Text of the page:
NASA satellites watch the demise of Hurricane Barbara
NOAA's GOES-14 satellite captured Hurricane Barbara's landfall in southwestern Mexico and movement across land, northward toward the Gulf of Mexico. This 43 second animation of NOAA's GOES-14 satellite observations from May 29 to 31, 2013, shows Barbara making landfall at the beginning of the animation, and moving toward the Gulf of Mexico by May 31. Credit: NASA GOES Project
Hurricane Barbara recently made landfall along the southern Pacific coast of Mexico and NASA's TRMM and Suomi NPP satellites captured rainfall rates within the storm, and a night-time image of landfall. NOAA's GOES satellites provided images that were made into an animation showing the landfall and movement across Mexico into the Bay of Campeche on May 31.
According to the National Hurricane Center (NHC), the center of Hurricane Barbara came ashore around 19:50 UTC (12:50 p.m. PDT) on Wednesday, May 29 about 35 km (~20 miles) west of Tonala, Mexico. At landfall, Barbara was a minimal Category 1 hurricane with maximum sustained winds of 75 mph.
NASA-NOAA's Suomi NPP Satellite Captures Hurricane Barbara at Night
The Visible Infrared Imaging Radiometer Suite (VIIRS) instrument aboard the NASA-NOAA Suomi NPP satellite captured a nighttime image of Hurricane Barbara before it made landfall in southwestern Mexico. The image was taken on May 29 at 08:22 UTC (4:22 a.m. EDT). In the image city lights from Mexico City and Coatzacoalcos were seen to the north and east of Barbara's center.
VIIRS, a scanning radiometer, collects visible and infrared imagery and radiometric measurements of the land, atmosphere, cryosphere, and oceans.
NASA's TRMM Satellite Analyzes Barbara's Rainfall
NASA and the Japanese Space Agency's Tropical Rainfall Measuring Mission (TRMM) satellite captured several images of the storm during the landfall. TRMM captured the first image of Barbara several hours after it made landfall. The image was taken at 6:46 p.m. PDT on May 29 (01:46 UTC, May 30) and showed the horizontal distribution of rain intensity within the storm. The rainfall images were created at NASA's Goddard Space Flight Center in Greenbelt, Md. To make the image, several data products from various TRMM instruments are combined. Rain rates in the center of the swath are from the TRMM Precipitation Radar (PR), and those in the outer swath are from the TRMM Microwave Imager (TMI). The rain rates are then overlaid on infrared (IR) data from the TRMM Visible Infrared Scanner (VIRS).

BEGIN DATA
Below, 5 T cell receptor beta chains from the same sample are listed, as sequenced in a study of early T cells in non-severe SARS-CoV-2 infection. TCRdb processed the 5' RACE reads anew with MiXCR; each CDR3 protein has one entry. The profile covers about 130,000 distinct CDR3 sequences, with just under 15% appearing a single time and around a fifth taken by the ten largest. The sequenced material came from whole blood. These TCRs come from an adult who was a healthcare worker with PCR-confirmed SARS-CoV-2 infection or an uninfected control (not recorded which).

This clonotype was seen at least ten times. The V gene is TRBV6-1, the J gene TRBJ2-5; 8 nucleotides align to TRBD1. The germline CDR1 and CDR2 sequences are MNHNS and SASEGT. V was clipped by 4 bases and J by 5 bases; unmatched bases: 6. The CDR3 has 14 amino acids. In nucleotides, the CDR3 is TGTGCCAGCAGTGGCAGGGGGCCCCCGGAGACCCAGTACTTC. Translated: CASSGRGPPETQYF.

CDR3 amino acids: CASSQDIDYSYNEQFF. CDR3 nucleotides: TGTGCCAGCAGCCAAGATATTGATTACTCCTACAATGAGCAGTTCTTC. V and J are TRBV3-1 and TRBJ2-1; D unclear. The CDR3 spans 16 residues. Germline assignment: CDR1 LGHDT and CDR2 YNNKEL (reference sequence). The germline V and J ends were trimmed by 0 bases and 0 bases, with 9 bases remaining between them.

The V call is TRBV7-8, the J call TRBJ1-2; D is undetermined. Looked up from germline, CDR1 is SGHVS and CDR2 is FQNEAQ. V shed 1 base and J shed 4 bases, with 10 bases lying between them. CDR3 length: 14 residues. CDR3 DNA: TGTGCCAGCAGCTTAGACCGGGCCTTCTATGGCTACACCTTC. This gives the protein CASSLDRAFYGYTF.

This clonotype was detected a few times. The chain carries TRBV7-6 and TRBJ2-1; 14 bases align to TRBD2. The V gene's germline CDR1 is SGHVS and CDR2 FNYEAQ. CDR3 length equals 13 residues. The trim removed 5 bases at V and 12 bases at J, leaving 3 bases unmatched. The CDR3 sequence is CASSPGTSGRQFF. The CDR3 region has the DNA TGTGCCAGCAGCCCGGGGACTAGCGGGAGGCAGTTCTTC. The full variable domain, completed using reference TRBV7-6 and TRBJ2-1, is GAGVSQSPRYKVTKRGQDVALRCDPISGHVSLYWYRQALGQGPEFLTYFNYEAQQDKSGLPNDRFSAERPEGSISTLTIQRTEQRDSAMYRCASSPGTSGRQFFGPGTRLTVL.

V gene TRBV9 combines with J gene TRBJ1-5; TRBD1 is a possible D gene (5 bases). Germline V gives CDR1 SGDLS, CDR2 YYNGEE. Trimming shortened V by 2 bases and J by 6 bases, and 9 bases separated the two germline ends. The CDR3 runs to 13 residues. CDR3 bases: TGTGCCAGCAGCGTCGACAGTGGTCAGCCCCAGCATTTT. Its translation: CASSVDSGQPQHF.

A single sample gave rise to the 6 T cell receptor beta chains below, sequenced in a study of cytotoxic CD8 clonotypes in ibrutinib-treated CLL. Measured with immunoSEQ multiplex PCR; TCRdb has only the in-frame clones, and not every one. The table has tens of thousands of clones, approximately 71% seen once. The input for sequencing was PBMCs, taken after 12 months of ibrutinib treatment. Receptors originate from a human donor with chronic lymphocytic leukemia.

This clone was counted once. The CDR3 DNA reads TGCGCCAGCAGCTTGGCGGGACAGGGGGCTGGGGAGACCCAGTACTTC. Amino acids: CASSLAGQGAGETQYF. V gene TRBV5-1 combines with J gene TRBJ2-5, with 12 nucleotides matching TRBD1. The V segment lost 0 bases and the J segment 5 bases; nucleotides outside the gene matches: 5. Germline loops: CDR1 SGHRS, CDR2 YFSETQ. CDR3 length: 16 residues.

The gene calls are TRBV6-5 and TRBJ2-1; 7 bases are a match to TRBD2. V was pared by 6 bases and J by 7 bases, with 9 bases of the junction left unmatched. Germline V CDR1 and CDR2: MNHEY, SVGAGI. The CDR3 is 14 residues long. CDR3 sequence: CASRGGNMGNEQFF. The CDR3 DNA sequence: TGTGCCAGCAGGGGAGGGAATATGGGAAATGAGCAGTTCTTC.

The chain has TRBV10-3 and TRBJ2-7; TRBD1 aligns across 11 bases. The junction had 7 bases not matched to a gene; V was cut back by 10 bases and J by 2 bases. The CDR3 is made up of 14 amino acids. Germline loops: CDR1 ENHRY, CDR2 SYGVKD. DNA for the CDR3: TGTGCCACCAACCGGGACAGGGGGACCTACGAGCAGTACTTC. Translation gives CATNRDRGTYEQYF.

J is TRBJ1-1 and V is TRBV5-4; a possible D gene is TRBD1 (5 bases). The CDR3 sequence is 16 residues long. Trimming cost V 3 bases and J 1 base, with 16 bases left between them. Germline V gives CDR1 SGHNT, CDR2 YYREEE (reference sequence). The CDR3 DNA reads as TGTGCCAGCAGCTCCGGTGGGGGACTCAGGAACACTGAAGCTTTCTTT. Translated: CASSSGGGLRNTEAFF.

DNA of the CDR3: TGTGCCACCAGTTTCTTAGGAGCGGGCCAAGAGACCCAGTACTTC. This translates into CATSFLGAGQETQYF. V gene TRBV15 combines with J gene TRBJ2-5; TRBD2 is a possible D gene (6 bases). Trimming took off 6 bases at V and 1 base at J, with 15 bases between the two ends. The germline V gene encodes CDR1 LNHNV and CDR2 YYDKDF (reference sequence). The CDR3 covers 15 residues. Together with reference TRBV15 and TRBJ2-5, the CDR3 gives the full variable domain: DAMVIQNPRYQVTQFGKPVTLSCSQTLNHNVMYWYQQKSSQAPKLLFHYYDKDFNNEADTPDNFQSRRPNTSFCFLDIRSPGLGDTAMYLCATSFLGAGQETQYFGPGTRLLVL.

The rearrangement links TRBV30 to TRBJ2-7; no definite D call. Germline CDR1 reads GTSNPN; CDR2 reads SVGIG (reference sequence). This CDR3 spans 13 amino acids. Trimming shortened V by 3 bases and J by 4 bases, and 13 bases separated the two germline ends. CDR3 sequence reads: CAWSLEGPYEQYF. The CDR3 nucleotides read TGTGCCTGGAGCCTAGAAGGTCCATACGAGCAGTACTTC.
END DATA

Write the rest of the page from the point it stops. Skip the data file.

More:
As is typical, after making landfall Barbara began to weaken and was a tropical storm with winds reported at 60 mph at the time of the first TRMM image. The image showed no evidence of an eye and areas of mostly light to moderate rain within the storm. Localized areas of heavier rain are evident inland northwest of the center and along the coast where the storm's circulation is drawing moist air ashore.
After making landfall, Barbara continued in a mostly northward direction across southern Mexico and began to emerge over the southern Gulf of Mexico.
The second rainfall image from TRMM was taken at 09:58 UTC (2:58 am PDT) on May 30. By that time, the National Hurricane Center had downgraded Barbara to a tropical depression with maximum sustained winds of 30 knots (~35 mph). Most of the rain associated with Barbara at that time appeared to be light with a smaller proportion of moderate rain than before and only an isolated area of heavy rain along the Gulf coast side.
TRMM data was used to create a 3-D image to look at precipitation and cloud heights. Most of the cloud tops were of low to moderate height with the exception of the one taller towering thunderstorm that reached up to around 12 km. This convective tower was associated with an area of heavy rain. In order for the storm to regenerate or maintain itself, new areas of convection like this would have to occur near the center.
GOES-14 Satellite Sees Barbara at the Gulf of Mexico
NOAA's GOES-14 satellite captured Hurricane Barbara's landfall in southwestern Mexico and movement across land, northward toward the Gulf of Mexico. In a 43 second animation of NOAA's GOES-14 satellite observations from May 29 to 31, 2013, Barbara made landfall at the beginning of the animation, and moved toward the Gulf of Mexico by May 31. The images from May 31, showed scattered showers were occurring over the Bay of Campeche and in the coastal city of Coatzacolalcos reported light rain. The animation was created by the NASA/NOAA GOES Project at NASA's Goddard Space Flight Center.
What Happened to Barbara?
On May 30 at 22:00 UTC (6:00 p.m. EDT), Barbara was a tropical depression with maximum sustained winds near 20 knots. It was centered about 127 nautical miles north-northeast of Tehuantepec, Mexico and was moving north at 4 knots.
By Friday, May 31 at 8:05 a.m. EDT, the National Hurricane Center (NHC) noted that a weak upper level trough (elongated area) of low pressure extended over the western Gulf of Mexico is steering the remnants of Barbara. Barbara's remnants had weakened further into a trough of low pressure at the surface and stretched from 19 north latitude and 94 west longitude to 22 north and 93 west.
NHC reported that the weak mid-level circulation associated with Barbara continues to gradually dissipate and become embedded within southeasterly flow over the western Gulf of Mexico.
The East Pacific hurricane season officially begins on May 15 and runs through November 30.